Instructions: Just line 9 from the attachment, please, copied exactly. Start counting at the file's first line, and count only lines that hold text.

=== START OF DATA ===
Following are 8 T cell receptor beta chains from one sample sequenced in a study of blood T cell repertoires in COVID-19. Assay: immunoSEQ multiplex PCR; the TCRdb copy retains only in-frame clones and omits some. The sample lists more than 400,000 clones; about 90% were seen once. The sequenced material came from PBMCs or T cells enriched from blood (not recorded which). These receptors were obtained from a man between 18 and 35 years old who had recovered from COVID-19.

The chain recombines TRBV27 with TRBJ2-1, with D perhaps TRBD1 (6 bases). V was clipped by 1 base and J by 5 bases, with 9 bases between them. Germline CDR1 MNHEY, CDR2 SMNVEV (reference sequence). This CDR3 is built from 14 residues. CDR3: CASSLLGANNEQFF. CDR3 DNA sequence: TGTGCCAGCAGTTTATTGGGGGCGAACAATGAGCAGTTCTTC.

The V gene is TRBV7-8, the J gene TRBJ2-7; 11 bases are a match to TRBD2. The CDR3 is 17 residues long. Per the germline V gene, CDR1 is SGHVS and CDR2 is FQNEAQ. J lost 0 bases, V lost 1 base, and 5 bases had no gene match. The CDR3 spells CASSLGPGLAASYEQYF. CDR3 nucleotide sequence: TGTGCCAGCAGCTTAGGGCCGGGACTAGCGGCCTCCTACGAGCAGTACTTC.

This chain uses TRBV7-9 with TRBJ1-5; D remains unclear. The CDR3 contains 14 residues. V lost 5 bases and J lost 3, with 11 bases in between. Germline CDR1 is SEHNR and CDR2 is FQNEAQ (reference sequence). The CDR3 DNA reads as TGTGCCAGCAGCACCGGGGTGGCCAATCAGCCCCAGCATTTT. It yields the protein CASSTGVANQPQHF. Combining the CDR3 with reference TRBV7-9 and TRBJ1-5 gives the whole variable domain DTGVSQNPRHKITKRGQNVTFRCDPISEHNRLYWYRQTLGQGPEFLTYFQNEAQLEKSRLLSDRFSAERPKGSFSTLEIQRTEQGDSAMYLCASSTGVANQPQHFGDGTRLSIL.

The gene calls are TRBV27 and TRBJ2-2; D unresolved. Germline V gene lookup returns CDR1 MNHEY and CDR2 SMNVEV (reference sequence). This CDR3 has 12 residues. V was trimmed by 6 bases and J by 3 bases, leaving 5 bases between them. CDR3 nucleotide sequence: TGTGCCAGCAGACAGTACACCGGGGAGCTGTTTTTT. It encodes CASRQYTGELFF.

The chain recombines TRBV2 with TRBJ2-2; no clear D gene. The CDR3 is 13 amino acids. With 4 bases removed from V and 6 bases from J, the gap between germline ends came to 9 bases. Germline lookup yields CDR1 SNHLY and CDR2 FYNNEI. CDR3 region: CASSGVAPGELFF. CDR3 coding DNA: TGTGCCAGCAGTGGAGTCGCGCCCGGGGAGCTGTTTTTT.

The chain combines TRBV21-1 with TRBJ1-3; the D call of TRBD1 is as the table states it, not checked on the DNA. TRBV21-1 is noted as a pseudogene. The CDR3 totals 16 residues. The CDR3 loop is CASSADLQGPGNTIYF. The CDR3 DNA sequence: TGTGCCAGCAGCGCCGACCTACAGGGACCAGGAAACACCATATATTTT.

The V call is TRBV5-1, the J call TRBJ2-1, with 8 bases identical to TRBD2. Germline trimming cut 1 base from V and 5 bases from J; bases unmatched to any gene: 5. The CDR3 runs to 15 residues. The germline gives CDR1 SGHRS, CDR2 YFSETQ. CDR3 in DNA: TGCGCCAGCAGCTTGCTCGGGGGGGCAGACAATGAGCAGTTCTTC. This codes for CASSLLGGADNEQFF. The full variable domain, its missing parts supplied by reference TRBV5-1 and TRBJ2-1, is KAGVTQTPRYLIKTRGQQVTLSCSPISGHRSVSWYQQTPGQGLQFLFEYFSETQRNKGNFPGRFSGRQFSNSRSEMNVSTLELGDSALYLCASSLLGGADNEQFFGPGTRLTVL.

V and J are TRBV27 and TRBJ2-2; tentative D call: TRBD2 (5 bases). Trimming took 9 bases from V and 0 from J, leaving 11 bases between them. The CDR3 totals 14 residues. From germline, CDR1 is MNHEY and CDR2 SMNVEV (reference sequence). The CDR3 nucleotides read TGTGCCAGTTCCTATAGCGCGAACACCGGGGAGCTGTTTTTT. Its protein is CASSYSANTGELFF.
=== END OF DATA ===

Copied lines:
V and J are TRBV27 and TRBJ2-2; tentative D call: TRBD2 (5 bases). Trimming took 9 bases from V and 0 from J, leaving 11 bases between them. The CDR3 totals 14 residues. From germline, CDR1 is MNHEY and CDR2 SMNVEV (reference sequence). The CDR3 nucleotides read TGTGCCAGTTCCTATAGCGCGAACACCGGGGAGCTGTTTTTT. Its protein is CASSYSANTGELFF.